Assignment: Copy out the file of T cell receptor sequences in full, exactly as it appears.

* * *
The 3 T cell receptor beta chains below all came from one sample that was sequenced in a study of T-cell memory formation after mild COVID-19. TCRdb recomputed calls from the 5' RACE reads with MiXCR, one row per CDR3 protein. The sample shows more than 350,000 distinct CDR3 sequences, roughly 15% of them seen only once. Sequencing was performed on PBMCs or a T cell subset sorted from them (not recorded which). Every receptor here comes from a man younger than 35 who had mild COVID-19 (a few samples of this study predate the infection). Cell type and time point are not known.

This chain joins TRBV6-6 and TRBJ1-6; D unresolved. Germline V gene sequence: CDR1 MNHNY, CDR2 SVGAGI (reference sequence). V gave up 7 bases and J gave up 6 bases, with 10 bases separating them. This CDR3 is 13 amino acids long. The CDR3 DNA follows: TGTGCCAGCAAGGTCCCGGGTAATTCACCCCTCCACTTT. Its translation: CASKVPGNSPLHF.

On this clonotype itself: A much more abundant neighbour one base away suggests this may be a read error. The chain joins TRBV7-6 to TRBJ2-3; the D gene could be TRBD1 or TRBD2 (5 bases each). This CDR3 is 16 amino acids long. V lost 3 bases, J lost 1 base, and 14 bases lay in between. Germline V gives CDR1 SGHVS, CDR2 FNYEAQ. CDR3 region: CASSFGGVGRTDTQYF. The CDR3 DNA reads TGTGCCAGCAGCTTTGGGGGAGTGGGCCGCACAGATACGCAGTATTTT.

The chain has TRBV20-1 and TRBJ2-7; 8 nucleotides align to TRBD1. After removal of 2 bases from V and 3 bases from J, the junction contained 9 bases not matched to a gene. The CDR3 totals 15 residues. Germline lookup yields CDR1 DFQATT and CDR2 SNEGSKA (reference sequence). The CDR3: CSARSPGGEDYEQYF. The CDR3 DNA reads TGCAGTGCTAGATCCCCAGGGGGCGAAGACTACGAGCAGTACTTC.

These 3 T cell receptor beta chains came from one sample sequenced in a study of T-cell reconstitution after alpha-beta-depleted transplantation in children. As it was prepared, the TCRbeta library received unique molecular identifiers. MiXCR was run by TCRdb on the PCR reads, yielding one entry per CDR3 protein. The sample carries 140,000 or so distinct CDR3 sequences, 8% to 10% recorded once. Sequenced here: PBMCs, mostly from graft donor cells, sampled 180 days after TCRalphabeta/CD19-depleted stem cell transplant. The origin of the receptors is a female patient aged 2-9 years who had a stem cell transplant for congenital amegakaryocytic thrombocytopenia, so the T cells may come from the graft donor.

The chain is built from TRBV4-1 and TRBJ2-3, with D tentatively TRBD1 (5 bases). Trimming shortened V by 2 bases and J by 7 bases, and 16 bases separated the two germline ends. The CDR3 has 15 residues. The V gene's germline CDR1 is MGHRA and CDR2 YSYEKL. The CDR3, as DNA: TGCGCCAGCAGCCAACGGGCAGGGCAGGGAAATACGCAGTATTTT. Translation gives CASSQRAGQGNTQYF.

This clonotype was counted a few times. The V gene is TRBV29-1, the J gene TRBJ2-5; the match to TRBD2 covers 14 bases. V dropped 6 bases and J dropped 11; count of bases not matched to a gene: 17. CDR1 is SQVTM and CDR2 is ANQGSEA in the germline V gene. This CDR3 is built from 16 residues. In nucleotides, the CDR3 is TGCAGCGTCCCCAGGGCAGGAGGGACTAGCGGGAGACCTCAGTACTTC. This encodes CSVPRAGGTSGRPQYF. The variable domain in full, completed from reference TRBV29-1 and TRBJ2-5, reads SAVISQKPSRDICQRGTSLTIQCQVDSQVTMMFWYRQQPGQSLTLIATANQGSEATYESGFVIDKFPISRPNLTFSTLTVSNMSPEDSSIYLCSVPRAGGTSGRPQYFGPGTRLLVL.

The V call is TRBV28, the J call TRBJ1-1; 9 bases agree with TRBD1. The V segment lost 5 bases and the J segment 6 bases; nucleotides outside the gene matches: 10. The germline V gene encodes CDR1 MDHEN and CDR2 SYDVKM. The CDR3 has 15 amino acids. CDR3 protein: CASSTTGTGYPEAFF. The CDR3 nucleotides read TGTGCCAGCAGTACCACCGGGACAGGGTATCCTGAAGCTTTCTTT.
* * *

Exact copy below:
The 3 T cell receptor beta chains below all came from one sample that was sequenced in a study of T-cell memory formation after mild COVID-19. TCRdb recomputed calls from the 5' RACE reads with MiXCR, one row per CDR3 protein. The sample shows more than 350,000 distinct CDR3 sequences, roughly 15% of them seen only once. Sequencing was performed on PBMCs or a T cell subset sorted from them (not recorded which). Every receptor here comes from a man younger than 35 who had mild COVID-19 (a few samples of this study predate the infection). Cell type and time point are not known.

This chain joins TRBV6-6 and TRBJ1-6; D unresolved. Germline V gene sequence: CDR1 MNHNY, CDR2 SVGAGI (reference sequence). V gave up 7 bases and J gave up 6 bases, with 10 bases separating them. This CDR3 is 13 amino acids long. The CDR3 DNA follows: TGTGCCAGCAAGGTCCCGGGTAATTCACCCCTCCACTTT. Its translation: CASKVPGNSPLHF.

On this clonotype itself: A much more abundant neighbour one base away suggests this may be a read error. The chain joins TRBV7-6 to TRBJ2-3; the D gene could be TRBD1 or TRBD2 (5 bases each). This CDR3 is 16 amino acids long. V lost 3 bases, J lost 1 base, and 14 bases lay in between. Germline V gives CDR1 SGHVS, CDR2 FNYEAQ. CDR3 region: CASSFGGVGRTDTQYF. The CDR3 DNA reads TGTGCCAGCAGCTTTGGGGGAGTGGGCCGCACAGATACGCAGTATTTT.

The chain has TRBV20-1 and TRBJ2-7; 8 nucleotides align to TRBD1. After removal of 2 bases from V and 3 bases from J, the junction contained 9 bases not matched to a gene. The CDR3 totals 15 residues. Germline lookup yields CDR1 DFQATT and CDR2 SNEGSKA (reference sequence). The CDR3: CSARSPGGEDYEQYF. The CDR3 DNA reads TGCAGTGCTAGATCCCCAGGGGGCGAAGACTACGAGCAGTACTTC.

These 3 T cell receptor beta chains came from one sample sequenced in a study of T-cell reconstitution after alpha-beta-depleted transplantation in children. As it was prepared, the TCRbeta library received unique molecular identifiers. MiXCR was run by TCRdb on the PCR reads, yielding one entry per CDR3 protein. The sample carries 140,000 or so distinct CDR3 sequences, 8% to 10% recorded once. Sequenced here: PBMCs, mostly from graft donor cells, sampled 180 days after TCRalphabeta/CD19-depleted stem cell transplant. The origin of the receptors is a female patient aged 2-9 years who had a stem cell transplant for congenital amegakaryocytic thrombocytopenia, so the T cells may come from the graft donor.

The chain is built from TRBV4-1 and TRBJ2-3, with D tentatively TRBD1 (5 bases). Trimming shortened V by 2 bases and J by 7 bases, and 16 bases separated the two germline ends. The CDR3 has 15 residues. The V gene's germline CDR1 is MGHRA and CDR2 YSYEKL. The CDR3, as DNA: TGCGCCAGCAGCCAACGGGCAGGGCAGGGAAATACGCAGTATTTT. Translation gives CASSQRAGQGNTQYF.

This clonotype was counted a few times. The V gene is TRBV29-1, the J gene TRBJ2-5; the match to TRBD2 covers 14 bases. V dropped 6 bases and J dropped 11; count of bases not matched to a gene: 17. CDR1 is SQVTM and CDR2 is ANQGSEA in the germline V gene. This CDR3 is built from 16 residues. In nucleotides, the CDR3 is TGCAGCGTCCCCAGGGCAGGAGGGACTAGCGGGAGACCTCAGTACTTC. This encodes CSVPRAGGTSGRPQYF. The variable domain in full, completed from reference TRBV29-1 and TRBJ2-5, reads SAVISQKPSRDICQRGTSLTIQCQVDSQVTMMFWYRQQPGQSLTLIATANQGSEATYESGFVIDKFPISRPNLTFSTLTVSNMSPEDSSIYLCSVPRAGGTSGRPQYFGPGTRLLVL.

The V call is TRBV28, the J call TRBJ1-1; 9 bases agree with TRBD1. The V segment lost 5 bases and the J segment 6 bases; nucleotides outside the gene matches: 10. The germline V gene encodes CDR1 MDHEN and CDR2 SYDVKM. The CDR3 has 15 amino acids. CDR3 protein: CASSTTGTGYPEAFF. The CDR3 nucleotides read TGTGCCAGCAGTACCACCGGGACAGGGTATCCTGAAGCTTTCTTT.